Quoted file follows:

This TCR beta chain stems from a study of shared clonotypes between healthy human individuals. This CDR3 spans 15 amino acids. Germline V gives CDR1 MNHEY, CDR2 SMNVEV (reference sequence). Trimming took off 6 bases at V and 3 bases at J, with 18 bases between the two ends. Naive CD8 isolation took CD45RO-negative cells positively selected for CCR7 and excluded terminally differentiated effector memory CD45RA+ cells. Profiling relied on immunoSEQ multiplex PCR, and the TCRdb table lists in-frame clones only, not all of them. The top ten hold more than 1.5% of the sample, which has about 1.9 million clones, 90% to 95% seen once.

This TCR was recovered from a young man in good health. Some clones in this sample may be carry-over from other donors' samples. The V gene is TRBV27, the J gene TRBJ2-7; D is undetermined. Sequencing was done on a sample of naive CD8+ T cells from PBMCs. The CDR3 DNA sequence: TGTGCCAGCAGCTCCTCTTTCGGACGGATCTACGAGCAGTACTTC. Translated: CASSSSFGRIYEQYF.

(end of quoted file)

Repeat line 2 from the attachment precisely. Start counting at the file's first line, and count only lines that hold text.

This TCR was recovered from a young man in good health. Some clones in this sample may be carry-over from other donors' samples. The V gene is TRBV27, the J gene TRBJ2-7; D is undetermined. Sequencing was done on a sample of naive CD8+ T cells from PBMCs. The CDR3 DNA sequence: TGTGCCAGCAGCTCCTCTTTCGGACGGATCTACGAGCAGTACTTC. Translated: CASSSSFGRIYEQYF.